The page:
Ebola’s exploits: debilitating host immune responses through interferon inhibiting domains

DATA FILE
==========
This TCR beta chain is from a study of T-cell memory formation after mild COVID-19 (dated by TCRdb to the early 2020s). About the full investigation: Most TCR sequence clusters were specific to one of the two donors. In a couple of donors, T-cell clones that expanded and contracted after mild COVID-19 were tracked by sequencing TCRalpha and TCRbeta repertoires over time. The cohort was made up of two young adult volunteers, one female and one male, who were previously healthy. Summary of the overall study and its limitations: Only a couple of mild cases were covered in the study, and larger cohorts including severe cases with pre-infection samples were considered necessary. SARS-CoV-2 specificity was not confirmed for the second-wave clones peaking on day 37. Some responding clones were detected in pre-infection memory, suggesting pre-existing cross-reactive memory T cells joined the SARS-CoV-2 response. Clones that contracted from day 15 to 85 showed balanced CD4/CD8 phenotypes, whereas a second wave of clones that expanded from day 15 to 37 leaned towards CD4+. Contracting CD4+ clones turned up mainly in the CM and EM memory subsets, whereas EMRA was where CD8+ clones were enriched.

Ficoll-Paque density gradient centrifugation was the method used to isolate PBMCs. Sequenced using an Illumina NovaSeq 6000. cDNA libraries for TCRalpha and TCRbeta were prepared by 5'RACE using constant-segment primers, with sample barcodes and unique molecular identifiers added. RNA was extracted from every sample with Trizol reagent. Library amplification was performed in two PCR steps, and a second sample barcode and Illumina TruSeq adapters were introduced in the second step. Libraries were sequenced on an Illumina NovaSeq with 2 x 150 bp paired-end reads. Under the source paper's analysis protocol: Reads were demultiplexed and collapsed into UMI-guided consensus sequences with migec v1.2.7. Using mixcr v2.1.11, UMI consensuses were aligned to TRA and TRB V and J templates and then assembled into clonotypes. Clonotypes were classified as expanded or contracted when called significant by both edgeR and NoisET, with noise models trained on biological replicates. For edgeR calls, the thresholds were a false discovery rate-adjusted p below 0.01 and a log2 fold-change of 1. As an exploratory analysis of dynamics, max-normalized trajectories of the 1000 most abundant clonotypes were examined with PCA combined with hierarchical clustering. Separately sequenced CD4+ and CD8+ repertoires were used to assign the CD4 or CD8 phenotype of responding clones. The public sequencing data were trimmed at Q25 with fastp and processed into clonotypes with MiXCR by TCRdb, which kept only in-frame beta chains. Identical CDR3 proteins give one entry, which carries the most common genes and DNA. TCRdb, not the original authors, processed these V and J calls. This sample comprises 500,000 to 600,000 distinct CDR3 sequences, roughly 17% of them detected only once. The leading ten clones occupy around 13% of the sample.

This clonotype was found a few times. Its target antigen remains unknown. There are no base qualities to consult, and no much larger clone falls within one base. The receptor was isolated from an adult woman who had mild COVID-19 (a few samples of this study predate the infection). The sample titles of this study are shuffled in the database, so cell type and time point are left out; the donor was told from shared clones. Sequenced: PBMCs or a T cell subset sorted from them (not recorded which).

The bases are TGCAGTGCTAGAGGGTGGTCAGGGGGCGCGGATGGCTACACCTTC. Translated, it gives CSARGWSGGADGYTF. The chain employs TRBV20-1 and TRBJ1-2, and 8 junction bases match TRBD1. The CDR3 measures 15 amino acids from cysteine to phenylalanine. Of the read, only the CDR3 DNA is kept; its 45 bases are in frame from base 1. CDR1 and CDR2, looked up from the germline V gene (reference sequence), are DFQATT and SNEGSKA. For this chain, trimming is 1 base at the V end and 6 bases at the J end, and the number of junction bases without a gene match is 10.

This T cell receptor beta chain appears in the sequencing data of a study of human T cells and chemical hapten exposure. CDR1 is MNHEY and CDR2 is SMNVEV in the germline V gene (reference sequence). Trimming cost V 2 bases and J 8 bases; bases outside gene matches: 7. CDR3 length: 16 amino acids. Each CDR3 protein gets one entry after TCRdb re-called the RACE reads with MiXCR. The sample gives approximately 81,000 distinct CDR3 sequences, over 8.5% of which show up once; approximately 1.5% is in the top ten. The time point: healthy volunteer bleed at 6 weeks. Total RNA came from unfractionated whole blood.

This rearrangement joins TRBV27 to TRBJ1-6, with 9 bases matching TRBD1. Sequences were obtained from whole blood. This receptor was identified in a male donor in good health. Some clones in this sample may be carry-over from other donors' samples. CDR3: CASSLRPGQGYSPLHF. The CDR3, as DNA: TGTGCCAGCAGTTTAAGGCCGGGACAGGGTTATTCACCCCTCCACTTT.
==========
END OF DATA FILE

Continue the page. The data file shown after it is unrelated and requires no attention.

The recent Ebola virus disease (EVD) outbreak in West Africa was unprecedented in human suffering (over 28,000 reported cases, more than 11,000 deaths), timespan [2014–2016], and geographic scope (epidemic spread in Guinea, Liberia, and Sierra Leone with exportation of cases to multiple continents) (1). Ebola virus (EBOV), an etiologic agent of acute hemorrhagic fever, usually results in high case fatality rates. At least part of the virulence of EBOV is attributed to its tropism for cells of the innate immune system: monocytes, macrophages, and immature dendritic cells (2,3). Upon infection, EBOV actively dampens intrinsic antiviral immune defenses, causing systemic immunosuppression, lymphocyte apoptosis, and lymphopenia. In fatal cases, these hallmarks of EVD and the accompanying innate immune disarmament allow unfettered viral replication within the host, resulting in a highly lethal disease with extreme pathogenic characteristics. The 2014 EBOV outbreak renewed interest in characterizing EBOV immunoevasion strategies, primarily occurring through viral antagonism of type I interferons (IFN-I), which may be critical components of vaccine and antiviral therapeutic applications for controlling future EBOV outbreaks.